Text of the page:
Cassie Ann Weddel suffers a residual seizure disorder that her parents allege resulted from a DPT shot administered on August 4, 1986. In April 1988, the Weddels filed a lawsuit in the Texas courts seeking compensation from the vaccine manufacturer and the doctor who inoculated their daughter. They later decided, however, to pursue a federal remedy in the United States Claims Court1  under the Act.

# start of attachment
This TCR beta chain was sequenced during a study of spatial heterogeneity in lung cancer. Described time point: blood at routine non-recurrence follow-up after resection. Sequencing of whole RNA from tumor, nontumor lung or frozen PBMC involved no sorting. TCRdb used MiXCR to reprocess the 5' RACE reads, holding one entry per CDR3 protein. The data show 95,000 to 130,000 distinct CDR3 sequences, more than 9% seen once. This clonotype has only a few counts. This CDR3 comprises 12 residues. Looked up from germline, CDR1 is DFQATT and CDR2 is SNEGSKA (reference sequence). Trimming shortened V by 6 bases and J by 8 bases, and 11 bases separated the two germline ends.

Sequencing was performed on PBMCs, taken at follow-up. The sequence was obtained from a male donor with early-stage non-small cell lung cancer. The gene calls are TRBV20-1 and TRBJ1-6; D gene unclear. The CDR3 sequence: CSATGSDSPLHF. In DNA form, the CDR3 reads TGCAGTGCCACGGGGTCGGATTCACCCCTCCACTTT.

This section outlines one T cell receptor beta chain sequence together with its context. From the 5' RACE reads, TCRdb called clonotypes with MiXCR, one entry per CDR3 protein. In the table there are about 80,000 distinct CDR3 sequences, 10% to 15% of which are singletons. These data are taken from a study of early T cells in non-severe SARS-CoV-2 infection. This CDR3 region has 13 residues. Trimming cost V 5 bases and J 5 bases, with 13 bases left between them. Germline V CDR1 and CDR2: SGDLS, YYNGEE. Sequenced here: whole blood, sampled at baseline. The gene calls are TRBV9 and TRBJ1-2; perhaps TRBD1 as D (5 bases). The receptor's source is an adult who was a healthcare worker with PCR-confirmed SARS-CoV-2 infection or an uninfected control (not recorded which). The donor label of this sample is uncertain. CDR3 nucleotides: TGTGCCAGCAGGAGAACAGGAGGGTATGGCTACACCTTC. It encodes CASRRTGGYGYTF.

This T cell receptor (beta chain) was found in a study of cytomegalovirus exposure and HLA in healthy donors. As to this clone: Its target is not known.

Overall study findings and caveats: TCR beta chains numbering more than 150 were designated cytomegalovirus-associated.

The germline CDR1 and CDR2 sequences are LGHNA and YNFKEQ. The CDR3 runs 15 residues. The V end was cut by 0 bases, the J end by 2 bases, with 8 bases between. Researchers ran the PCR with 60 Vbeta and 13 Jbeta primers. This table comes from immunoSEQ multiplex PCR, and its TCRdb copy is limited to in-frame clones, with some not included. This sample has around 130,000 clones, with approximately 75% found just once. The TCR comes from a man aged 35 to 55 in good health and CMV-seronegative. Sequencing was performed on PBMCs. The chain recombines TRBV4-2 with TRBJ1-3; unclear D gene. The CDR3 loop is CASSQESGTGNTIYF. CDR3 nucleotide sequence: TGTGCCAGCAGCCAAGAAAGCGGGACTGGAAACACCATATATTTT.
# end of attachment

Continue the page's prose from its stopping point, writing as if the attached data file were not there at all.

To that end, on September 11, 1990, shortly before the statute of limitations would have barred relief under the Act, the Weddels' attorney mailed both a motion to dismiss to the clerk of the Texas court and a petition for compensation under the Act. The petition arrived at the Claims Court on September 12, satisfying the statute of limitations for filing set forth in subsection (a) (5) (A). The motion to dismiss arrived at the Texas court, however, one day after the petition was filed in the Claims Court. On June 24, 1992, the Special Master assigned to the case, having discovered this copendency problem, issued an order to show cause why the petition should not be dismissed for failure to comply with the Act's filing requirements. The Weddels responded on July 23, 1992, arguing that the dismissal of the Texas action was effective upon dispatch, or, in the alternative, that the court should deem the Vaccine Act petition to have been filed later than it actually was. The Special Master ordered dismissal, and the Weddels sought review by the Claims Court judge responsible for the case. In an order dated August 4, 1993, the court upheld the Special Master's decision to dismiss the petition. The Weddels then appealed to this court.